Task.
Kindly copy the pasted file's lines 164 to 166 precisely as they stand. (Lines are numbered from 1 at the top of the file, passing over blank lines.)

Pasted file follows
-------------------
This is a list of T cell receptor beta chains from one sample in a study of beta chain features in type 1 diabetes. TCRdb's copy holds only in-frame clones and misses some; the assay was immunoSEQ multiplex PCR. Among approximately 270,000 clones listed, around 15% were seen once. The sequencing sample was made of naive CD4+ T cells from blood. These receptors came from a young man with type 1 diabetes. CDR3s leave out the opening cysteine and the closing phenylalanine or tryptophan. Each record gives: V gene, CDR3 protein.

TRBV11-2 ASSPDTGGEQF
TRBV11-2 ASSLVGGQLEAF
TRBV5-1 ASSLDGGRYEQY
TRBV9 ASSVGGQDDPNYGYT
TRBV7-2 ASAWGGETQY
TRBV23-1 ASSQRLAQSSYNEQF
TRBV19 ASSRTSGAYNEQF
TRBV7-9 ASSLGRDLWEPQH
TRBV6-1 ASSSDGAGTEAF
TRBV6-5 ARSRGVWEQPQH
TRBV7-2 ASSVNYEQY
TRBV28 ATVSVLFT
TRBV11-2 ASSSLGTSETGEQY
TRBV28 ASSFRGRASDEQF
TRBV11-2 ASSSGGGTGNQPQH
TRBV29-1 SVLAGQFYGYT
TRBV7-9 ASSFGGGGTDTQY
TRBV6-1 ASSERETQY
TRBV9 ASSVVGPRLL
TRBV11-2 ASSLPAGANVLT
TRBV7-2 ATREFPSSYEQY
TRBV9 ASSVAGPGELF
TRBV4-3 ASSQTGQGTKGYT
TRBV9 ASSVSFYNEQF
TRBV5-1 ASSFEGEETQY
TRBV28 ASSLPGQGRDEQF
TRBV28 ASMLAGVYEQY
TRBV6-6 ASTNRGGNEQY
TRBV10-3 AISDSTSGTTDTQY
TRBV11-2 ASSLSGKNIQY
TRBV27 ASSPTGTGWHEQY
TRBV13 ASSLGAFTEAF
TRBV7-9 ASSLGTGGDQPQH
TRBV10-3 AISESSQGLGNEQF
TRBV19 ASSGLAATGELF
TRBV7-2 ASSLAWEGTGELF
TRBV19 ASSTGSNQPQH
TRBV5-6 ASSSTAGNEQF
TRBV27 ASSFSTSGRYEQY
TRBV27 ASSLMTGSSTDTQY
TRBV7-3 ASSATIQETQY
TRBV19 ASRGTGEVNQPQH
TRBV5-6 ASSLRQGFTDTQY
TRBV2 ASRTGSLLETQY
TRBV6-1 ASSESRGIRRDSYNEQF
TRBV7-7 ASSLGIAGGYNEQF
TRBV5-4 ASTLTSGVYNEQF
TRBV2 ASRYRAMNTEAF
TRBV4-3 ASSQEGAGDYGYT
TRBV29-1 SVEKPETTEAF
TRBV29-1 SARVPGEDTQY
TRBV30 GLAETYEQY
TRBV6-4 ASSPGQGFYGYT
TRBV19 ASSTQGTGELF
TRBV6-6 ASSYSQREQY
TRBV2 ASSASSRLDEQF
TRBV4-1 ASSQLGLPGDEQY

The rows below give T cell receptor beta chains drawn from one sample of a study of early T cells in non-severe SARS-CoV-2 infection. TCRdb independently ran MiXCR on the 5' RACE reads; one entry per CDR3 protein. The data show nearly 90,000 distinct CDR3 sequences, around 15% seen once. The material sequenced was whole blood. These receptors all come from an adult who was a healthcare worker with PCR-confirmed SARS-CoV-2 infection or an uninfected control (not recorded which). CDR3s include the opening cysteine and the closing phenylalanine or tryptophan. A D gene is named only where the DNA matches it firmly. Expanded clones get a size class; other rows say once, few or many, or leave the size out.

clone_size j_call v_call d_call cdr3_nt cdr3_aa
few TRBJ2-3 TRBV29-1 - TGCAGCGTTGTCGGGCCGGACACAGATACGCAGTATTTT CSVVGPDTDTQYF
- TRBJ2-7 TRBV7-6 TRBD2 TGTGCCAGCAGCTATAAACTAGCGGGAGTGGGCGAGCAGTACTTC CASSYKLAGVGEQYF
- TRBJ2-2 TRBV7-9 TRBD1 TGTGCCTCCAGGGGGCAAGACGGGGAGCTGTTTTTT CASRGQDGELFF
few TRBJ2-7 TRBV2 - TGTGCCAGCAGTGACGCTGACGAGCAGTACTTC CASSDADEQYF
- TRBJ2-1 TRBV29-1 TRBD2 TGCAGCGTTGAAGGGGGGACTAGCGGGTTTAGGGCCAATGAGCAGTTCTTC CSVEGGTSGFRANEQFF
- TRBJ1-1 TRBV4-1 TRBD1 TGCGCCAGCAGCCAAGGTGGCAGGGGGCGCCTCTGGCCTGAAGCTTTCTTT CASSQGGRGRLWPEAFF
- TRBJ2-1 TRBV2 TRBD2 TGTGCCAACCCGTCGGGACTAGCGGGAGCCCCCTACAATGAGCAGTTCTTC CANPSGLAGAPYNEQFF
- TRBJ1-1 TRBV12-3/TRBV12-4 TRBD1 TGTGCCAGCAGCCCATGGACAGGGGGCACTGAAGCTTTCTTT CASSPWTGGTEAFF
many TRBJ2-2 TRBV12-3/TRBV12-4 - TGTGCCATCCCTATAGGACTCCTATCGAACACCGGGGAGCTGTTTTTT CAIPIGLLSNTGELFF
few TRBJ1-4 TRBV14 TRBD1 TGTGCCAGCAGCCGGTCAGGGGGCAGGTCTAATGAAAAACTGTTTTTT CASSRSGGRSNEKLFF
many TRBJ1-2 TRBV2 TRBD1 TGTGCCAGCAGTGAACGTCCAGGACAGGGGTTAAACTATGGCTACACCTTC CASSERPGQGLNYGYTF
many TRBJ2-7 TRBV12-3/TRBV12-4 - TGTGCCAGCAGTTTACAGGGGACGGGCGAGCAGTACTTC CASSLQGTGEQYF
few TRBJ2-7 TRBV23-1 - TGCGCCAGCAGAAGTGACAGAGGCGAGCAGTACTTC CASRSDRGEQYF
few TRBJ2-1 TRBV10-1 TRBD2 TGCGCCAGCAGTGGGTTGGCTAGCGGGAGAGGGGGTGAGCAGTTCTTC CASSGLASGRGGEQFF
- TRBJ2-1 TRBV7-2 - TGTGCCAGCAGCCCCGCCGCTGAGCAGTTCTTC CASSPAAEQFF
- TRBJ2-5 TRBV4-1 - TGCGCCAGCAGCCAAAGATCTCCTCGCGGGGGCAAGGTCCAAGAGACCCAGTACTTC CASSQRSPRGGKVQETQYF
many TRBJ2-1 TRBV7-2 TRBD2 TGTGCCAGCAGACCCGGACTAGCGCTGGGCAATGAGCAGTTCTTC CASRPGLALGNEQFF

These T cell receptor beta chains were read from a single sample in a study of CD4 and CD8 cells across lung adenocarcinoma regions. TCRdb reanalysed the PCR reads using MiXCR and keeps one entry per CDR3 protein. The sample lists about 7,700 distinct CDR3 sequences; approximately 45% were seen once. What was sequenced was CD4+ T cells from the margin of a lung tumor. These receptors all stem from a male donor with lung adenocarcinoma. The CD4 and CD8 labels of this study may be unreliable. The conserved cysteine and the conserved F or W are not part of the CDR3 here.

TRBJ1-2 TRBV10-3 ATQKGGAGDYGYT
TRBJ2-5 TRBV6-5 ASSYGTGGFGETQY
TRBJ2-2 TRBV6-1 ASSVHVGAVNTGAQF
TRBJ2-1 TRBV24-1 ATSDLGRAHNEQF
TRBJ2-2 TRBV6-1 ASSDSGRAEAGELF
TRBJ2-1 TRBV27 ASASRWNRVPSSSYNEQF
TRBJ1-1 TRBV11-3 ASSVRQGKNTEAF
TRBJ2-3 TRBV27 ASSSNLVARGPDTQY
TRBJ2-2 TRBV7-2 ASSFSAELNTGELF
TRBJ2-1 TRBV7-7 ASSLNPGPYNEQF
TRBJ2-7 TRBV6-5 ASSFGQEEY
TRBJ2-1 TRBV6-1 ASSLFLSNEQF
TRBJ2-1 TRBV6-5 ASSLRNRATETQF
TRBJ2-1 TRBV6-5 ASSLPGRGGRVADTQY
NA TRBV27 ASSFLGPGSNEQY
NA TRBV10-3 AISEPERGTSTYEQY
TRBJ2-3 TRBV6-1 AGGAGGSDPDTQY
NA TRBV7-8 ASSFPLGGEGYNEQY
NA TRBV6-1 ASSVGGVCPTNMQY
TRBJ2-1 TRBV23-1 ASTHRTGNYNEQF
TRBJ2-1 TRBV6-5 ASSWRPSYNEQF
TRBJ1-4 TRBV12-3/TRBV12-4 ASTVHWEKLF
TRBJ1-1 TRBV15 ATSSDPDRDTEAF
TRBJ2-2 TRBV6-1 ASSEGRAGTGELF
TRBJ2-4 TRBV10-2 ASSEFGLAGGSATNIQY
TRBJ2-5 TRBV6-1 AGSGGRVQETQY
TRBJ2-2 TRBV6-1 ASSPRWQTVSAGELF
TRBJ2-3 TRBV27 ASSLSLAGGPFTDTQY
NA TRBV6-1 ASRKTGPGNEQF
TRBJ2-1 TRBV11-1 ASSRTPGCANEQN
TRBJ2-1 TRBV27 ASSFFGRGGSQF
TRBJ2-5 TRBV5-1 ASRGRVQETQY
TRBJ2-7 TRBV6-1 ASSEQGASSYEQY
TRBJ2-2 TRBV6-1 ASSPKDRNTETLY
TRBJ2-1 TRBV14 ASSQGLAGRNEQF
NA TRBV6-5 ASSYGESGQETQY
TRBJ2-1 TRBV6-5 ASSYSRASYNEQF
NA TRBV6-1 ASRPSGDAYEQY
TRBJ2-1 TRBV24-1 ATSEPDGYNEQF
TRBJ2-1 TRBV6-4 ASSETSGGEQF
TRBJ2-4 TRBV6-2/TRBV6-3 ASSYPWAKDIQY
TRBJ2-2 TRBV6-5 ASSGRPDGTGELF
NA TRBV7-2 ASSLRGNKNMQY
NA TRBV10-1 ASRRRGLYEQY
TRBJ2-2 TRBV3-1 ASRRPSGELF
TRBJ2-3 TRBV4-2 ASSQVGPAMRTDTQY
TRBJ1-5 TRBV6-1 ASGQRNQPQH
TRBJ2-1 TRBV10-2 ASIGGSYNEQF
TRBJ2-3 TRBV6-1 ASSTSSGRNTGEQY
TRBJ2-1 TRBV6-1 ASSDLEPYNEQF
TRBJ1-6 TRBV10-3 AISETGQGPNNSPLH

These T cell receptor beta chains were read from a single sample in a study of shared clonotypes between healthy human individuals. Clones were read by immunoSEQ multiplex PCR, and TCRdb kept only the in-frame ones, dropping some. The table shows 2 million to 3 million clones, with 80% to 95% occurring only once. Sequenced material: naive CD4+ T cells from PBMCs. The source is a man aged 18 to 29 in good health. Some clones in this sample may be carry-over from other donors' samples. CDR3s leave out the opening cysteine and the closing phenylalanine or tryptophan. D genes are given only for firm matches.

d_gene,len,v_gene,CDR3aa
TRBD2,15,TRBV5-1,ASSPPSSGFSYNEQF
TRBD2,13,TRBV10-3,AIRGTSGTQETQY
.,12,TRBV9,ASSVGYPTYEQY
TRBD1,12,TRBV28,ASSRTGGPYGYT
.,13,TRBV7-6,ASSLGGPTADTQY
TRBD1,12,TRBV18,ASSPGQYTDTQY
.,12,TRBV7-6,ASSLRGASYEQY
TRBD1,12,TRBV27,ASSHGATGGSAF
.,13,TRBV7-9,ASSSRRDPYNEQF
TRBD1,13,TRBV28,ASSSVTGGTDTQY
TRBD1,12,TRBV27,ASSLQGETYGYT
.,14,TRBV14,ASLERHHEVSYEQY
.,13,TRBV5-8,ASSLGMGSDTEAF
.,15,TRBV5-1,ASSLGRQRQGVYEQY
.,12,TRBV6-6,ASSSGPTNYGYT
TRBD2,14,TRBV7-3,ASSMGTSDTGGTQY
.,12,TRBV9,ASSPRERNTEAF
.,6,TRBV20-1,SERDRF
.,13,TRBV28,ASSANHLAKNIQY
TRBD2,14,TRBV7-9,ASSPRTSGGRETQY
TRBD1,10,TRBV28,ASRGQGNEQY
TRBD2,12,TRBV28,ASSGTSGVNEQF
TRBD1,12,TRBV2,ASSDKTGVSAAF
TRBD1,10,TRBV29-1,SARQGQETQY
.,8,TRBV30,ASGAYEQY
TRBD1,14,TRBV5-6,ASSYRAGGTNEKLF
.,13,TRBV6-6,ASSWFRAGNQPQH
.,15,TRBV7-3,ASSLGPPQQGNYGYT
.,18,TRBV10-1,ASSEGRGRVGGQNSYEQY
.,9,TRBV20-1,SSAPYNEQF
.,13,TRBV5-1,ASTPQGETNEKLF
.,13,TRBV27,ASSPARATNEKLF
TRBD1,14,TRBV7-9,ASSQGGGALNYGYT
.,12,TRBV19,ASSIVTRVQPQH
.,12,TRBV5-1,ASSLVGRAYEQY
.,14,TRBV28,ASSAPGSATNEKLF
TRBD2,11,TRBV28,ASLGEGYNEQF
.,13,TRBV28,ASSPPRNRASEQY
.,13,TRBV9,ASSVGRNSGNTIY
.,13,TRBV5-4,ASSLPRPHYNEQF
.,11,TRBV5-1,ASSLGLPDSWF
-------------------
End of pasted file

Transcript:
TRBD1,14,TRBV7-9,ASSQGGGALNYGYT
.,12,TRBV19,ASSIVTRVQPQH
.,12,TRBV5-1,ASSLVGRAYEQY